To read my series examining the proceedings of the Constitution Convention, click here.  In this series, I am writing about any obvious influences on the development of the Constitution which were mentioned by the delegates to the Convention. Specifically, I am testing David Barton’s claim that “every clause” of the Constitution is based on biblical principles. Thus far, I have found nothing supporting the claim. However, stay tuned, the series will run until mid-September.
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The 1787 Constitutional Convention – Committee Reports

September 1, 1787 (Click here to read Madison’s notes)
Today’s session was so brief, I am reproducing Madison’s entire entry:

In Convention, — Mr. BREARLY, from the Committee of eleven to which were referred yesterday the postponed part of the Constitution, and parts of Reports not acted upon, made the following partial report:

“That in lieu of Article 6, Sect. 9, the words following be inserted, viz: ‘The members of each House shall be ineligible to any civil office under the authority of the United States, during the time for which they shall respectively be elected; and no person holding an office under the United States shall be a member of either House during his continuance in office.’”

Mr. RUTLEDGE, from the Committee to whom were referred sundry propositions, (see twenty-ninth of August) together with Article 16, reported that the following additions be made to the Report, viz:

“After the word ‘States,’ in the last line on the margin of the third page, (see the printed Report,) add ‘to establish uniform laws on the subject of bankruptcies.’

“And insert the following as Article 16, viz: ‘Full faith and credit ought to be given in each State to the public acts, records, and judicial proceedings of every other State; and the Legislature shall, by general laws, prescribe the manner in which such acts, records, and proceedings shall be proved, and the effect which judgments obtained in one State, shall have in another.’”

After receiving these Reports, the House

 Adjourned.

1787 Constitutional Convention Series

To read my series examining the proceedings of the Constitution Convention, click here.  In this series, I am writing about any obvious influences on the development of the Constitution which were mentioned by the delegates to the Convention. Specifically, I am testing David Barton’s claim that “every clause” of the Constitution is based on biblical principles. Thus far, I have found nothing supporting the claim. However, stay tuned, the series will run until mid-September.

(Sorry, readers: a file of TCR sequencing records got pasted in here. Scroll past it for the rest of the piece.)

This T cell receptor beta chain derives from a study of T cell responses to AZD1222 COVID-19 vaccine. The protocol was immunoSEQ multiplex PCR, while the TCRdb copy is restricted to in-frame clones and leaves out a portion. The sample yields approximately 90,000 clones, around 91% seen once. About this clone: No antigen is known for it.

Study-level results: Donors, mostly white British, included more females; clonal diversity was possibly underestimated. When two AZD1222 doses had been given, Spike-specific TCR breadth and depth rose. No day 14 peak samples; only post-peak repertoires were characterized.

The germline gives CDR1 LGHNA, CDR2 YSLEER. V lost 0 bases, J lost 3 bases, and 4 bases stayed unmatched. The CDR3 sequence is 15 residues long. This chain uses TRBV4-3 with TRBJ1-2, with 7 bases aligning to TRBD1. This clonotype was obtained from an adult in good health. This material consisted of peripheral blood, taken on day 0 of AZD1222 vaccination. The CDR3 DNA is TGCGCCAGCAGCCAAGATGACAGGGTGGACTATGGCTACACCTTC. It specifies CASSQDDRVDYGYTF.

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The 1787 Constitutional Convention – Delegates Expressed Doubts

photo-1450430463204-6f53fe1c2777_optAugust 31, 1787 (Click to read Madison’s notes on the day)

Summary

Delegates decided to require nine states to ratify the Constitution. The debate on the Committee of Detail ended today with a new committee formed to report on all other proposals.

Influences on the Delegates

The discussion and debate on the report of the Committee of Detail ended today. All remaining proposals were referred to the Brearly Committee which consisted of one representative from each state.
Even as the delegates closed in on the last articles for debate, some key delegates were expressing doubt about their work.

Mr. GERRY moved to postpone Article 22.
Colonel MASON seconded the motion, declaring that he would sooner chop off his right hand, than put it to the Constitution as it now stands. He wished to see some points, not yet decided, brought to a decision, before being compelled to give a final opinion on this Article. Should these points be improperly settled, his wish would then be to bring the whole subject before another General Convention.
Mr. GOUVERNEUR MORRIS was ready for a postponement. He had long wished for another Convention, that will have the firmness to provide a vigorous government, which we are afraid to do.
Mr. RANDOLPH stated his idea to be, in case the final form of the Constitution should not permit him to accede to it, that the State Conventions should be at liberty to propose amendments, to be submitted to another General Convention, which may reject or incorporate them as may be judged proper.

It is remarkable that at that late date, some delegates wanted to scrap the whole thing and start over. To the point of the so-called “biblical Constitution,” Christian delegate didn’t feel the work had achieved a “vigorous government.” Morris believed the delegates were “afraid” to do so. How do these statements compare to the picture often painted by Christian nationalists of Christian delegates self-consciously creating a Christian republic? Not well, in my view.

1787 Constitutional Convention Series

To read my series examining the proceedings of the Constitution Convention, click here.  In this series, I am writing about any obvious influences on the development of the Constitution which were mentioned by the delegates to the Convention. Specifically, I am testing David Barton’s claim that “every clause” of the Constitution is based on biblical principles. Thus far, I have found nothing supporting the claim. However, stay tuned, the series will run until mid-September.
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The 1787 Constitutional Convention – No Religious Test

August 30, 1787 (Click to read Madison’s notes on the day)

Summary